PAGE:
Eight Below (2006)

Rated PG. Our ratings: V-3 ; L-1 ; S/N-1 . Running time: 2 hours

Do not let loyalty and faithfulness forsake you;
bind them round your neck,
write them on the tablet of your heart.
So you will find favour and good repute
in the sight of God and of people.
Proverbs 3:3-4

Eight Below

If you are looking for an enjoyable family film, look no farther. This is an exciting Disney film “suggested” by the popular Japanese film Nankyoku Monogatari, which in turn was based on a true event in 1957, The American version is bumped up to 1983, the last year in which sled teams were used in Antarctica. Yes, the film is set in that forbidding region where the temperature drops far lower than 8 Below. I believe that the title actually refers to the eight sled dogs which the human characters see from the plane that is evacuating them from their post because of a huge on-coming storm—but we are getting ahead of the story.

Jerry Shepard (Paul Walker) is the guide and dog handler for an expedition of scientists. Dr. Davis McClaren (Bruce Greenwood) has come to Antarctica in search of an important meteorite fragment, but when he tells Jerry that they are to travel in the opposite direction of what he had wired them, the guide balks because the ice could be too thin at their new destination. Explaining that he had sent the wrong directions for reasons of secrecy, the scientist pushes his case. Jerry’s superior gives the okay, and so Jerry reluctantly yields. He introduces Davis to the dogs —Maya, Jack, Shorty, Buck, Shadow, Max, Dewey, and Truman—explaining what sets each of them apart as an individual. Soon they are off on their dangerous trek to a mountain near which the meteor had fallen. They do find it and a large chunk of the meteorite, but on the way back Davis falls from a cliff and, in a dangerous and suspenseful rescue by the dogs, is taken back through a storm to their base. His broken leg is set, but neither he nor the others have long to rest because the crew learns that the current storm is merely the forerunner of a far bigger and more dangerous one bearing down on them. The must evacuate the base immediately.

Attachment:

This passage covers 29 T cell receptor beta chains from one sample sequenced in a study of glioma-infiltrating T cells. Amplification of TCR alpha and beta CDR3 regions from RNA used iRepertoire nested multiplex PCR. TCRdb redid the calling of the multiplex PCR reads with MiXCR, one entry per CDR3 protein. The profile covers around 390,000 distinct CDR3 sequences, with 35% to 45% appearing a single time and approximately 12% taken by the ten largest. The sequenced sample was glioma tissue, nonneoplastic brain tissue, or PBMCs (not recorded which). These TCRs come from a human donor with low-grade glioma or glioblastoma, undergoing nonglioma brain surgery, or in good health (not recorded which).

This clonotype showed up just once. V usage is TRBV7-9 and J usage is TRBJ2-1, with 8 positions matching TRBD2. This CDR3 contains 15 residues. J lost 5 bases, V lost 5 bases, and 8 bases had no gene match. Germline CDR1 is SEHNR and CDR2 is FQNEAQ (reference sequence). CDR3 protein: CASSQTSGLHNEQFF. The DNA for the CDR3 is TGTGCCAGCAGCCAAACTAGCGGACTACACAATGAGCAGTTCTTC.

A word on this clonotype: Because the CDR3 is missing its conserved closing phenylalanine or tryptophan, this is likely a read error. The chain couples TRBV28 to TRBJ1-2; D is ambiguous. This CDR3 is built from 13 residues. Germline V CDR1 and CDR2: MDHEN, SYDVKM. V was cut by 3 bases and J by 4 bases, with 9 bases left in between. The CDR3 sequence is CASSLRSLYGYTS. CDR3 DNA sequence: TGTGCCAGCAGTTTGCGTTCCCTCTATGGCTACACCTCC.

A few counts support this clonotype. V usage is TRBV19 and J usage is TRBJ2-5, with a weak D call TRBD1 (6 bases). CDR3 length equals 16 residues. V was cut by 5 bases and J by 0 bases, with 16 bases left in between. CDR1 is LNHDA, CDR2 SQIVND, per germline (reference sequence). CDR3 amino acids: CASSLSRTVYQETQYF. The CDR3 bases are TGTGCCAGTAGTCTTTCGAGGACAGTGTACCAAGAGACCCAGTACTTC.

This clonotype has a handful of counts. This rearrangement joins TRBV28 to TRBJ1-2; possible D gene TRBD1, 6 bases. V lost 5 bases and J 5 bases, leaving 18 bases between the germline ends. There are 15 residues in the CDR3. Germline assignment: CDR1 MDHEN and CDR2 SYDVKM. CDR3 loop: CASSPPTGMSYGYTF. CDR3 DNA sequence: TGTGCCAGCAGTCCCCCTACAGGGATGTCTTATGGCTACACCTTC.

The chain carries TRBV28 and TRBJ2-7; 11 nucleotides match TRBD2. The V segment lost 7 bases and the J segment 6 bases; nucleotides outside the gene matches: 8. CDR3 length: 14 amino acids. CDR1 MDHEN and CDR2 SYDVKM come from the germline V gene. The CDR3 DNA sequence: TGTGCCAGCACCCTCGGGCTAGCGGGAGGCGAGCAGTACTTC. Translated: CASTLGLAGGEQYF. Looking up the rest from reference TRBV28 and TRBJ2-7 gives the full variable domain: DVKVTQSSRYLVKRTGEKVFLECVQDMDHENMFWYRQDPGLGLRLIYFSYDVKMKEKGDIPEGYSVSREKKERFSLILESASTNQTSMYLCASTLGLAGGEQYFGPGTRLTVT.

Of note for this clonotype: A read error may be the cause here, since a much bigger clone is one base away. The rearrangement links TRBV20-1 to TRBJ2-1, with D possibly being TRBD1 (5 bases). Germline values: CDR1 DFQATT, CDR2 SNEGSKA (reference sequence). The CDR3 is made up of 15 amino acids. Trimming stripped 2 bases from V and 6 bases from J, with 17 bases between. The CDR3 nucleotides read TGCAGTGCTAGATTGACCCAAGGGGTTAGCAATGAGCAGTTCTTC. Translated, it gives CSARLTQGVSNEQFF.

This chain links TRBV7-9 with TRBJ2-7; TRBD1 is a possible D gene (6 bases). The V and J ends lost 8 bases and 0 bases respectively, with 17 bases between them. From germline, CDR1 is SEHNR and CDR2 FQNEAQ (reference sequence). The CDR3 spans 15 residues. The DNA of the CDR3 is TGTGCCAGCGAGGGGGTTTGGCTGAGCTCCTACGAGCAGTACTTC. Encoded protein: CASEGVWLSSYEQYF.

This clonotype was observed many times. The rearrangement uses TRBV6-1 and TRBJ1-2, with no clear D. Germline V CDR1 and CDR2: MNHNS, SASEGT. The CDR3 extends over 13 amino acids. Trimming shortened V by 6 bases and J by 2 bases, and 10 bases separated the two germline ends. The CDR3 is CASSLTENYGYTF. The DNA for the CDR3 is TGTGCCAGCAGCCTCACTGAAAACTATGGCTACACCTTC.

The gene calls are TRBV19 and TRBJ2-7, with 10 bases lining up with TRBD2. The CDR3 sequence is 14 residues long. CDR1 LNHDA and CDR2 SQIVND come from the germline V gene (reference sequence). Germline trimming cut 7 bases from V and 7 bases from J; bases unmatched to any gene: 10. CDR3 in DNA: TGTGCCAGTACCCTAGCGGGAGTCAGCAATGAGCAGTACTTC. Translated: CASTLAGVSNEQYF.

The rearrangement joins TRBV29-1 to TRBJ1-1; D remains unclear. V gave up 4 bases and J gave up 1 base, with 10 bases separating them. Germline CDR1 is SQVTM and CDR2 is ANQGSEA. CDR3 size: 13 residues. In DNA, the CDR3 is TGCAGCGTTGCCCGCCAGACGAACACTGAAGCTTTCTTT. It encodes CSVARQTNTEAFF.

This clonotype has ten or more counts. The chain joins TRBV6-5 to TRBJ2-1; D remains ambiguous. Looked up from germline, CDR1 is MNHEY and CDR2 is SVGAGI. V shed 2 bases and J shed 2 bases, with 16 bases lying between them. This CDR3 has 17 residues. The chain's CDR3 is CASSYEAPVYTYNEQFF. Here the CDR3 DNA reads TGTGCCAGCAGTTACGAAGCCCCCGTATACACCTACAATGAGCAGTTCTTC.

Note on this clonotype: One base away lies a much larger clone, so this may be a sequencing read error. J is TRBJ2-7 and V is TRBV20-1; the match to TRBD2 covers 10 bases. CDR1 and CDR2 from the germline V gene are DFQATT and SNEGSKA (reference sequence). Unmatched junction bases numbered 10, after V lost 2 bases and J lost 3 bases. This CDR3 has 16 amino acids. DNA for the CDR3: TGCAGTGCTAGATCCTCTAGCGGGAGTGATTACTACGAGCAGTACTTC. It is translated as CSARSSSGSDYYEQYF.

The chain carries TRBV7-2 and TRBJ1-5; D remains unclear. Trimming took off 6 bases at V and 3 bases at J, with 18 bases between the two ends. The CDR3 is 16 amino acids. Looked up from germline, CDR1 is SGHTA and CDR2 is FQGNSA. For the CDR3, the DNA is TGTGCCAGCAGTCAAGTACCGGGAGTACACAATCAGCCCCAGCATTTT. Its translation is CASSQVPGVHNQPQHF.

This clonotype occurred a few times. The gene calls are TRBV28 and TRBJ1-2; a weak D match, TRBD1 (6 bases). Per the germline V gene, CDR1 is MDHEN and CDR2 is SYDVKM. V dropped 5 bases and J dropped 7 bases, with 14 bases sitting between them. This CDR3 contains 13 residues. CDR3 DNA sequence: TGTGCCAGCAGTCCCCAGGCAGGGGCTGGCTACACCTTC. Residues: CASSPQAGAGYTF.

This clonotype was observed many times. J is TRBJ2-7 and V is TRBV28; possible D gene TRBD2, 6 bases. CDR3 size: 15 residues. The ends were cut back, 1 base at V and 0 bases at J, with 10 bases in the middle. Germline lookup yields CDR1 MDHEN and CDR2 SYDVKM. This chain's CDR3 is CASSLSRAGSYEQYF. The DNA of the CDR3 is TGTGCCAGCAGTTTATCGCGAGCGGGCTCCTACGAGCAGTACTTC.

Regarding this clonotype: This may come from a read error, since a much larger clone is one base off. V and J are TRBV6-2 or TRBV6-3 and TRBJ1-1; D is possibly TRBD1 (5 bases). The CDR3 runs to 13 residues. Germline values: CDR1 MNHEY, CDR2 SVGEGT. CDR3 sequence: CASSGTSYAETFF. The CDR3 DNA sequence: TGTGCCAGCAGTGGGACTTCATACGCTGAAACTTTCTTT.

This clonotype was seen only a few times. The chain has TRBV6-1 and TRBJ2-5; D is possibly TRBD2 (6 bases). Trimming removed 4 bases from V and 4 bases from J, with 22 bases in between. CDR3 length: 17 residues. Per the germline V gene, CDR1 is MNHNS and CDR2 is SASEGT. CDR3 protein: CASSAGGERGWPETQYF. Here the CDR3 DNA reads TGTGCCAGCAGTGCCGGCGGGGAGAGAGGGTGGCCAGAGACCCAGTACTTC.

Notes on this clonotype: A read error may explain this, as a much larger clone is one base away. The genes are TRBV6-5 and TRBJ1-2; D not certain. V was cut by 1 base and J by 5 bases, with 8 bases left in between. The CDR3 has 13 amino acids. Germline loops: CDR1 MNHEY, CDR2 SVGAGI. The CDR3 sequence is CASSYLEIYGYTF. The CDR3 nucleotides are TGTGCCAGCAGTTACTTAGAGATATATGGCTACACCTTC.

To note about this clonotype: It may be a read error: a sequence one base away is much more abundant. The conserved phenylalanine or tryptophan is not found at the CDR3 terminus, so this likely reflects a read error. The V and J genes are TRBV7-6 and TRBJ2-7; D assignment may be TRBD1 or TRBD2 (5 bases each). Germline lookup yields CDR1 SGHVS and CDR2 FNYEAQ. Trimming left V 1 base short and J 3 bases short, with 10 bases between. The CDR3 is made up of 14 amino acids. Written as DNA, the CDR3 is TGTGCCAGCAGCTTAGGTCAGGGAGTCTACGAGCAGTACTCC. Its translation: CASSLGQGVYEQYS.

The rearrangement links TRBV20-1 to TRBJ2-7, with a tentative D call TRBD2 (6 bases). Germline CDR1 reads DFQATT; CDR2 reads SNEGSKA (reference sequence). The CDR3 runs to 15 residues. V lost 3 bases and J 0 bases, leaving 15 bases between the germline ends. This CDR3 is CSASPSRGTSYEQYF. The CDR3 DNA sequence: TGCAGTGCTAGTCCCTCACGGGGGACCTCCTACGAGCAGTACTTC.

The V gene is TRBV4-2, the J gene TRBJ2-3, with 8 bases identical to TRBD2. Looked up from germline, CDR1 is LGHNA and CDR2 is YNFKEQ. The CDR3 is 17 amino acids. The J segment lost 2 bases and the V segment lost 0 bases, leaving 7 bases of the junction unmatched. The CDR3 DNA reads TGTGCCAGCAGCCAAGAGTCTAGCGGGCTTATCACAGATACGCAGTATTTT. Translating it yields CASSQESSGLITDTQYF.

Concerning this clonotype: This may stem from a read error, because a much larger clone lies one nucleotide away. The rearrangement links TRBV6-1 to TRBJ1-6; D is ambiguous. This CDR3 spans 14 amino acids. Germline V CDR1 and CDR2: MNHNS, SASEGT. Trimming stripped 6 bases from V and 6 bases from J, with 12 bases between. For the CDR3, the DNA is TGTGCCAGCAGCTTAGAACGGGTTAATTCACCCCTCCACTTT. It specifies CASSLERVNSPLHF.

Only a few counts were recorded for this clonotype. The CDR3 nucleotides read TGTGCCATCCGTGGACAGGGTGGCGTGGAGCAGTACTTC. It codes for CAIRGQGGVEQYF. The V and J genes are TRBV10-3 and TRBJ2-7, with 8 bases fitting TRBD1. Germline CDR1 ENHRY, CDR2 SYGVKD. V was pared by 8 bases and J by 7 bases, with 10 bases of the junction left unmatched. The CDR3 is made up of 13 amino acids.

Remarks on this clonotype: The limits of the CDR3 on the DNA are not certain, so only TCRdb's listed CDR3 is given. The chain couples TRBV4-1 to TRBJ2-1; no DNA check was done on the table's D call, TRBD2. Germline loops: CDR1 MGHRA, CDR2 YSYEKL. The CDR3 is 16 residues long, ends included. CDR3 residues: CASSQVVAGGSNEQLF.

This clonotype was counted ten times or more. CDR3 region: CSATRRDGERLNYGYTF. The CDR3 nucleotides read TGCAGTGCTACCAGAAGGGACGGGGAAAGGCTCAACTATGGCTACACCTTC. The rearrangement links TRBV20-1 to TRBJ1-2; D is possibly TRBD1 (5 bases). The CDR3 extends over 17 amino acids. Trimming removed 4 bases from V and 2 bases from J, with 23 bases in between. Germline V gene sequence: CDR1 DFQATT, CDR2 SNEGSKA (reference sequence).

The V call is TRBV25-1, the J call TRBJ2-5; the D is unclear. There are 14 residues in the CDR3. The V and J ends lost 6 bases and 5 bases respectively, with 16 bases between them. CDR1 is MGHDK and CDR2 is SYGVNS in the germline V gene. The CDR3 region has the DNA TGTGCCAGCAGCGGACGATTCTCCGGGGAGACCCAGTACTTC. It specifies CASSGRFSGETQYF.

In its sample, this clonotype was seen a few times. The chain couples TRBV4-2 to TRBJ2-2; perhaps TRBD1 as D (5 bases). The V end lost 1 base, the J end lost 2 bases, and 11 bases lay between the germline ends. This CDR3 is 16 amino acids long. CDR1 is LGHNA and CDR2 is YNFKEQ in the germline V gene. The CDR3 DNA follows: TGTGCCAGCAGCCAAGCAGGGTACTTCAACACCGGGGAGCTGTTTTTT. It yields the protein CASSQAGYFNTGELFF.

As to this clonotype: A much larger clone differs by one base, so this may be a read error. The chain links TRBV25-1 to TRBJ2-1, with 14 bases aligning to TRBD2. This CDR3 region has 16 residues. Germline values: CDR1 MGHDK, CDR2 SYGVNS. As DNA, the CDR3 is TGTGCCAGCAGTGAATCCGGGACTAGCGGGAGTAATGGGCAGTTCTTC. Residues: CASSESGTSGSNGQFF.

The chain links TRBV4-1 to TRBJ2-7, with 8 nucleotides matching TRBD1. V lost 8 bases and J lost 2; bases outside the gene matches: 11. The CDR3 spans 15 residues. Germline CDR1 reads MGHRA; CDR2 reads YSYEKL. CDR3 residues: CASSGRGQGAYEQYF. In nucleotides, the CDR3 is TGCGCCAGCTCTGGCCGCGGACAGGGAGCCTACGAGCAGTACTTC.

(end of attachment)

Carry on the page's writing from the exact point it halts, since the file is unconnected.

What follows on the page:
The problem is, Katie (Moon Bloodgood) the pilot for the group, tells them that the plane will be at capacity just with the humans. Thus the dogs must be left behind. Jerry is extremely upset over this, but facts being facts, he and the crew strap the dogs to a line. He looks into each of their trusting faces and promises that he will return soon for them. This proves to be a promise he cannot keep. The storm lasts too long, winter descends, and no one can return to the frozen continent. The camera switches back and forth between the dogs at the camp and the humans up north, with a countdown given each time of how long the dogs are on their own. Maya, the leader, manages to break free, and then the others, except for poor Jack, the oldest dog that Jerry was about to retire. What follows is a series of incredible adventures that finds the dogs struggling to find food, once from a shed that they break into, other times by catching some birds, and, in a most suspenseful scene, when Maya comes upon a dead whale guarded by a powerful sea lion anxious to kill anything that encroaches upon its kill. Back in the U.S. Jerry tries to move heaven and earth to find a way to get back to the base, but no one or agency is able or willing to do so, until—

Director Frank Marshall and screenwriter David DiGilio, for the most part, effectively restrain from making the dogs cute or human, though we might question the dogs’ sharing the birds with one of their injured mates, and figuring out a plan or two. The close up of their wonderful faces seem to give us an entrance into their dog minds—these are dogs that will really get to you, so that we can well accept Jerry’s great love for them and share his sense of guilt at abandoning them. If the flock of penguins in March of the Penguins touched your heart, wait until you see and live with these dogs for two hours!